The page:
Explore Braunton - The Most Biodiverse Parish in England


The wide range of habitats is attractive to many mammals and in the past all sorts of fauna have been recorded – foxes, hedgehogs, moles, weasels, wild mink, shrews, voles and field mice. Probably the most famous resident however is the rabbit, which give Braunton Burrows its name.


Surprising as it may sound; rabbits have not always been indigenous to the British Isles but were introduced in Norman times as a source of meat. They were imported from warmer countries where they had no need to live underground and so early keepers of warrens had to dig their burrows for them, to provide shelter from the colder climate.

Footprints at Braunton Burrows, 2007As time passed they learnt to dig for themselves and escaped into the countryside, breeding as only rabbits can to become widespread in no time at all. Of course their habit of chewing young trees, eating commercial crops and undermining land by digging caused them to be seen as a pest to many and as a result the disease Myxomatosis was purposefully introduced in 1954 and went on to kill a vast amount of the population.

This was not good news for Braunton Burrows though. The rabbits had long been invaluable because of their ability to keep the grassland close-cropped and as their numbers declined the scrub began to encroach more and more. Nowadays, hundreds of rabbits make the Burrows their home but are aided on parts of the Burrows by cattle and, occasionally, sheep. A regular watch is kept over the rabbit population, with organised rabbit-counts taking place at night.


Dark green fritillary butterflyAs mentioned before, an array of butterflies have been counted and moths are in plentiful supply on the Burrows too – these can be seen on summer evening moth-trapping walks.

Adders and grass snakes can be found among the dunes, although more often their tracks will be seen in the sand while they have slipped silently out of sight.

Male sand lizardNewts, frogs and toads, common lizards and more rare sand lizards have been spotted and a variety of insect life thrives in the dunes – including green tiger beetles, great green bushcricket, poplar leaf beetles, broad-bodied chaser and broad-bodied darter dragonflies.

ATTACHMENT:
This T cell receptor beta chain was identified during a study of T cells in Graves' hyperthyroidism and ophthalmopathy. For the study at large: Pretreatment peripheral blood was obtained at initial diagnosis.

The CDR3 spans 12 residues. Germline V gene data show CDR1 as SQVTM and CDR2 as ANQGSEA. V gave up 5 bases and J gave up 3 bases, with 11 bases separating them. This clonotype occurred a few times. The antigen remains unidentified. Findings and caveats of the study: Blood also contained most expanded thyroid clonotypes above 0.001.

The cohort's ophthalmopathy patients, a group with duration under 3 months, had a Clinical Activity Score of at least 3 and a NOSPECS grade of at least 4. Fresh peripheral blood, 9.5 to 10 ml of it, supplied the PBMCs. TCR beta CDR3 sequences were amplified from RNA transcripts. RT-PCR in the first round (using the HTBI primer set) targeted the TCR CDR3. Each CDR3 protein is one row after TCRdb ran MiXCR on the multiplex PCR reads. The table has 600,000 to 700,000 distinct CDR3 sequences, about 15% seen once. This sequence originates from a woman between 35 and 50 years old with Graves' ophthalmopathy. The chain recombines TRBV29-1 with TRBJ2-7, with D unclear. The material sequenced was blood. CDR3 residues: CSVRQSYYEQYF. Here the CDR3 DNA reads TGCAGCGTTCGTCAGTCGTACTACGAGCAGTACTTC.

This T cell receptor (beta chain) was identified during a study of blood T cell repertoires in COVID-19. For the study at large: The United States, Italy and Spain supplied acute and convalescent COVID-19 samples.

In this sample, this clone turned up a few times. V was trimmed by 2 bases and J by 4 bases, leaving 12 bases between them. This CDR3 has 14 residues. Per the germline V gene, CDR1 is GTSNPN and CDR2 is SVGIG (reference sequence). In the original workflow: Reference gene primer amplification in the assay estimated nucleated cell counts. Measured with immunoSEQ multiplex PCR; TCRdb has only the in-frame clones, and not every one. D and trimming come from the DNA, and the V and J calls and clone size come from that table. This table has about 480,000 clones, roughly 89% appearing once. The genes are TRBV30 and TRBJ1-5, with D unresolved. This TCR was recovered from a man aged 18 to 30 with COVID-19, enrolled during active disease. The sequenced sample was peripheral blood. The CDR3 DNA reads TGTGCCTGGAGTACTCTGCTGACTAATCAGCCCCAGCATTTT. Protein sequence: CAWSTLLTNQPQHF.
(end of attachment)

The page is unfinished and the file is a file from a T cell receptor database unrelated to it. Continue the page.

The calcium-rich sand provides excellent shell building material and many varieties of snail can be found – you might spot a great quantity of snail shells in the dunes.


StonechatThe snails and insects in turn provide an attractive habitat for birds. Where the scrub, which would otherwise suppress the flowers, is allowed to grow resident birds such as robin, blackbird, dunnock, song thrush and wren can be found year round. In the spring and summer they are joined by good numbers of migrants such as chiffchaff, willow warbler, blackcap and common and lesser whitethroat. The highlight during May is to listen for the call of the Cuckoo - sadly a declining species but just a few still visit the Burrows.  

SkylarkWhere the vegetation is low there are typical ground nesting birds, such as meadow pipit and skylark. Pairs of stonechat occupy territories across the dunes. Disturbance, particularly from dogs, can be a problem and has contributed to a decline in the number of breeding species.

Shelduck still fly over looking for suitable rabbit burrow nest sites in spring, but attempts at breeding are rarely successful. The rabbits attract common buzzards and kestrel can be seen hovering in search of prey. When the flying ants emerge in summer black-headed gulls can be seen feasting over the dunes, sometimes in their thousands.

The man-made fresh water ponds provide a drink and a source of insects for birds, attracting swallows, house martins and swifts. Water birds are more likely to be seen on the estuary, or along the shore, including the strandline which is particularly important for providing seeds and insects for finches and small waders.

explore braunton, the most biodiverse parish in england - a north devon aonb project